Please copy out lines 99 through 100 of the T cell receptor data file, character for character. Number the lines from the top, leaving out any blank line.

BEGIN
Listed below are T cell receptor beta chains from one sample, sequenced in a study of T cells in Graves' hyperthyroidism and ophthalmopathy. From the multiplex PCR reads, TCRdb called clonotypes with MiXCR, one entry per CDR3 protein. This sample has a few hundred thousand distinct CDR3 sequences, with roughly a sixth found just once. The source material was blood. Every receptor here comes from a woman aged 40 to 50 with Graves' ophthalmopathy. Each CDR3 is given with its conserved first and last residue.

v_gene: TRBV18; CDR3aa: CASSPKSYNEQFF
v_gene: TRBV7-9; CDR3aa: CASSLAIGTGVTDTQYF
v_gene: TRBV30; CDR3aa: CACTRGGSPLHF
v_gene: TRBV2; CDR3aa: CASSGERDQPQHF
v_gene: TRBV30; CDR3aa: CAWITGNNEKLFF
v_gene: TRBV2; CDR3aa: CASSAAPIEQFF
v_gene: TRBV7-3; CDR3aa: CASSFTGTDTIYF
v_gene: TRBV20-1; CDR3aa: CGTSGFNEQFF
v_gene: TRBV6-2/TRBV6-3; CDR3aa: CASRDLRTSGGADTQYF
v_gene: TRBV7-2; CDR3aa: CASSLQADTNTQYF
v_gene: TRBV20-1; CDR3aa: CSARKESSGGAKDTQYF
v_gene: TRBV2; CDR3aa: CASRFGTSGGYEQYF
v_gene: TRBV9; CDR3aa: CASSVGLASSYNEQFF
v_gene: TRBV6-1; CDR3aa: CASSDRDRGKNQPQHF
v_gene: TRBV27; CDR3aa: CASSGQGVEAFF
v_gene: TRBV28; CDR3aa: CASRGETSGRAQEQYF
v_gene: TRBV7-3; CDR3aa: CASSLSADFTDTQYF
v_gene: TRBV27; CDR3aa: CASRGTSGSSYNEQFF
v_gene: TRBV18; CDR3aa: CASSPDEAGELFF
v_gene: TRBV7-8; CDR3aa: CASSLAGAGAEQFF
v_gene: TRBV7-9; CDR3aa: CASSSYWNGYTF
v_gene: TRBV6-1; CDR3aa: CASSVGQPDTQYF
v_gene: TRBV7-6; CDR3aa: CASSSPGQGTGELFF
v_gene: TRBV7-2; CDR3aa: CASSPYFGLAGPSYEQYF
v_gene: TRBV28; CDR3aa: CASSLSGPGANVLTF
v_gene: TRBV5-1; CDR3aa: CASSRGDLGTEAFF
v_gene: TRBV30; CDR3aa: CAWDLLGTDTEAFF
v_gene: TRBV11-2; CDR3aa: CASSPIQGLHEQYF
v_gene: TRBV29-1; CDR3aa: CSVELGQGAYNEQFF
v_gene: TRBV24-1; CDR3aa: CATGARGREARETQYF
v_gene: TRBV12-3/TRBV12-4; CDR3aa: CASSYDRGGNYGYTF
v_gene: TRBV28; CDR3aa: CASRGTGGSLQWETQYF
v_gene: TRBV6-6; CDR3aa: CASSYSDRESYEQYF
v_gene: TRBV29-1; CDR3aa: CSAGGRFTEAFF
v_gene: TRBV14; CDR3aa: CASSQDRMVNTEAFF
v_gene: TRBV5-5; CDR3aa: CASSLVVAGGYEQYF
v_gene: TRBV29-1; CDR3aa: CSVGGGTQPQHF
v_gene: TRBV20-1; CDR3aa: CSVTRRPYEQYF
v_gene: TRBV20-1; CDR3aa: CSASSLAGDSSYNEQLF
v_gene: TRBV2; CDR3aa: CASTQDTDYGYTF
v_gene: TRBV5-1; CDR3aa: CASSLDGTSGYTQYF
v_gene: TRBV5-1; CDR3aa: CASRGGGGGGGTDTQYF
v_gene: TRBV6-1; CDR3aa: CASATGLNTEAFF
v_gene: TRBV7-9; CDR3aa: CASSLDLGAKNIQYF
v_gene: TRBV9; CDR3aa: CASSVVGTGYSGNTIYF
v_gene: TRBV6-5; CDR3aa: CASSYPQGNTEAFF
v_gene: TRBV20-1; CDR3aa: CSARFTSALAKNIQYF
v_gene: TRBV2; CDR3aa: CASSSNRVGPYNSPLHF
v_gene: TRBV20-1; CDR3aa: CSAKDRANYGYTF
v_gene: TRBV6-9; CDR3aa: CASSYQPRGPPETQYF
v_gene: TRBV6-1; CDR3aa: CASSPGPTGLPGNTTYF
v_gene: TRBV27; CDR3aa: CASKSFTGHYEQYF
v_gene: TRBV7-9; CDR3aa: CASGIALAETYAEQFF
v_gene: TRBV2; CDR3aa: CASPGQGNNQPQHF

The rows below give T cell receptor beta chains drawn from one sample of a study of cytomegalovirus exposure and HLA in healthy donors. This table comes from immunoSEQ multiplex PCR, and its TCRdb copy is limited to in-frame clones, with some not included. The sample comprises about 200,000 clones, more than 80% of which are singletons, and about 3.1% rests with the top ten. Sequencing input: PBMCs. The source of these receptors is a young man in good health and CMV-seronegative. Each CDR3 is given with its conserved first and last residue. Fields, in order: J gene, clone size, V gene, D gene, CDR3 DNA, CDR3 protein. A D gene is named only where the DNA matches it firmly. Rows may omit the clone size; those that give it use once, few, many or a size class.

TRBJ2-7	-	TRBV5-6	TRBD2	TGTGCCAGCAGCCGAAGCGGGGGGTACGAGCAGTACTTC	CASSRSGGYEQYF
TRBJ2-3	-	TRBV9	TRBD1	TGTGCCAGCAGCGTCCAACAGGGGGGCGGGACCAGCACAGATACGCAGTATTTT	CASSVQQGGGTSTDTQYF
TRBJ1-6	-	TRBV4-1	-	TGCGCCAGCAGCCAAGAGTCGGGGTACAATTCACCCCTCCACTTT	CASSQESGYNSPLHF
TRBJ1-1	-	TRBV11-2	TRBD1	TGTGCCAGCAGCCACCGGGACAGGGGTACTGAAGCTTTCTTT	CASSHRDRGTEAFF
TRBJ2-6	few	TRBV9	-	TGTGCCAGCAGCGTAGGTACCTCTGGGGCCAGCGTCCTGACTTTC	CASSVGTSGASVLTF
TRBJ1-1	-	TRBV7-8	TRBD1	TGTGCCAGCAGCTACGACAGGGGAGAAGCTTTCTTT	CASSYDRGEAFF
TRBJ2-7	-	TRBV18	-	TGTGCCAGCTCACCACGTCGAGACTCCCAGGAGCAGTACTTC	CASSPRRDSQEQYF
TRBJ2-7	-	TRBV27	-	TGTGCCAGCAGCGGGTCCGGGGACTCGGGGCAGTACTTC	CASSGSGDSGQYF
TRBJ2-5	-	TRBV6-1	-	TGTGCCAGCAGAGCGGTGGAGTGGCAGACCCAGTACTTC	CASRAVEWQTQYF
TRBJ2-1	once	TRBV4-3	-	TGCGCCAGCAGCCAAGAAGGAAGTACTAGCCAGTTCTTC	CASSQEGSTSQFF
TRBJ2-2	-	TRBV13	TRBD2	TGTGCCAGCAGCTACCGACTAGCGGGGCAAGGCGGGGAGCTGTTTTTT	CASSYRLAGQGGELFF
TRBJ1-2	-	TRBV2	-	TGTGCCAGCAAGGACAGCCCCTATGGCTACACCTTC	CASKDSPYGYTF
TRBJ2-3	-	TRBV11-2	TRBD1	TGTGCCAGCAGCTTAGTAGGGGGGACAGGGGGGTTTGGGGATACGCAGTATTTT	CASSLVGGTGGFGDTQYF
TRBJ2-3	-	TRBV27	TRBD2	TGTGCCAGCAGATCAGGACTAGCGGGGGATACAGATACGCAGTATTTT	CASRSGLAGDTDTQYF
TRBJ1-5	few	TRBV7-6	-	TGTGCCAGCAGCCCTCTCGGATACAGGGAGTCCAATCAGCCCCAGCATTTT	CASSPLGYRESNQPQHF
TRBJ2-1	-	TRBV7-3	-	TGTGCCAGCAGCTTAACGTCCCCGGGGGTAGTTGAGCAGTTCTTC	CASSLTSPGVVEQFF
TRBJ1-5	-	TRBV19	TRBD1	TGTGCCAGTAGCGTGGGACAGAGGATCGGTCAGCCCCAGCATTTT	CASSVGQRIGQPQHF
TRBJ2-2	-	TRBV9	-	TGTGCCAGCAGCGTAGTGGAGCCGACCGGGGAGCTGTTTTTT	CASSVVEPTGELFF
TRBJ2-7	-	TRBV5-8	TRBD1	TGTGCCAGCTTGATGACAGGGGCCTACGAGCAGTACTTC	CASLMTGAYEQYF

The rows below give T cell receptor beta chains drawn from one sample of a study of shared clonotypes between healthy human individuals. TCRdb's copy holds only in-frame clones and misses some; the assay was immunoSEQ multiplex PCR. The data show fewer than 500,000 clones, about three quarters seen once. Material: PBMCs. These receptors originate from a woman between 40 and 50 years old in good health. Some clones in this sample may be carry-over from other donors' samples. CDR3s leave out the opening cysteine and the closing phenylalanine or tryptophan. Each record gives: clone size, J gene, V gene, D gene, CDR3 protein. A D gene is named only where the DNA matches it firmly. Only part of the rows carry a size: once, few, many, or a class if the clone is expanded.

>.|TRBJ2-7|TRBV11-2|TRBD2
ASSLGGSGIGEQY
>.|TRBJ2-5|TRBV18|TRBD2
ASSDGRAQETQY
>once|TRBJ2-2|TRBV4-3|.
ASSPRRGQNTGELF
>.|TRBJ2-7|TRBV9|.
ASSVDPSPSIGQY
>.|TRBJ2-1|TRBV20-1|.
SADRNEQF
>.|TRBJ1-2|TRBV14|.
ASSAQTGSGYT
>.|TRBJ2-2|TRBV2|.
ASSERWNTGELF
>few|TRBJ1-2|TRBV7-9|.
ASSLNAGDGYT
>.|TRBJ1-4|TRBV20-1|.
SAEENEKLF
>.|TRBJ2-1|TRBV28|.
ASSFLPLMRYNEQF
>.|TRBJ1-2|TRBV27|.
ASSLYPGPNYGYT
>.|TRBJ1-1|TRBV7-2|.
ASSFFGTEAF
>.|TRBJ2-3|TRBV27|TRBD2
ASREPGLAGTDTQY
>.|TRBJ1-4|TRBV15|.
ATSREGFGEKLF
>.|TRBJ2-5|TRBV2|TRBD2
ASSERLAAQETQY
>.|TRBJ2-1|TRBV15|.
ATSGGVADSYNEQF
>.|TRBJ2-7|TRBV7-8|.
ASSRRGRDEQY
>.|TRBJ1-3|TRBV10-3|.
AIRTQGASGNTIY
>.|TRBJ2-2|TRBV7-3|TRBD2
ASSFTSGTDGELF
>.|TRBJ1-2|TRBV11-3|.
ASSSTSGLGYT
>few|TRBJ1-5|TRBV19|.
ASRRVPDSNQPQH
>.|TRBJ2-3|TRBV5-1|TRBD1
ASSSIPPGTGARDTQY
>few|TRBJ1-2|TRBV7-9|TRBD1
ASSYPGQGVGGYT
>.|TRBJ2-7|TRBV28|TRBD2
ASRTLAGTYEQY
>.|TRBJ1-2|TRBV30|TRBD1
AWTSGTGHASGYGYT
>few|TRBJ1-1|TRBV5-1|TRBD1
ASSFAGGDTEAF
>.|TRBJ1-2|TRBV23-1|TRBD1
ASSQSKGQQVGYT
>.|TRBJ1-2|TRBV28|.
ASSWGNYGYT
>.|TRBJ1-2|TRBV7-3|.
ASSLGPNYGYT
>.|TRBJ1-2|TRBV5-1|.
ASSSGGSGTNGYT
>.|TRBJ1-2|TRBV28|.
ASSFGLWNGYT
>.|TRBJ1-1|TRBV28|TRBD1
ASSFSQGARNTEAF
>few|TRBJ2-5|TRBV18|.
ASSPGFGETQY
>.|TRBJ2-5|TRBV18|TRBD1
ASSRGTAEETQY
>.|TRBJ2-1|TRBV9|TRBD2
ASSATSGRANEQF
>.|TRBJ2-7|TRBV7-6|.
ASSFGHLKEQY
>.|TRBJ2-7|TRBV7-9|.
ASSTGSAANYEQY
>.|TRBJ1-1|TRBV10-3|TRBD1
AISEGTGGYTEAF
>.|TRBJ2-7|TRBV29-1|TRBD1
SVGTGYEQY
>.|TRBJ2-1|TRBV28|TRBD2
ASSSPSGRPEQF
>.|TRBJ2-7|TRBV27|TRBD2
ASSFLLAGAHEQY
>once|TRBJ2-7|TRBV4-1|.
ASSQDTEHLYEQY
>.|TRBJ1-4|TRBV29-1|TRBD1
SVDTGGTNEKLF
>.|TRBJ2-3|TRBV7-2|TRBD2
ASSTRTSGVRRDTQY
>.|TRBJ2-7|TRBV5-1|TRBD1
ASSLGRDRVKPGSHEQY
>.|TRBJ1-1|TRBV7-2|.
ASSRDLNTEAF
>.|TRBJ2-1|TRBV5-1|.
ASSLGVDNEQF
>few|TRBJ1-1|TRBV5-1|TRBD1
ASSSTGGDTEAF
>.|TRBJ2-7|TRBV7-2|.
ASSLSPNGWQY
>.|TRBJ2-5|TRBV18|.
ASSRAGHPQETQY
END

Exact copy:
>.|TRBJ1-1|TRBV7-2|.
ASSFFGTEAF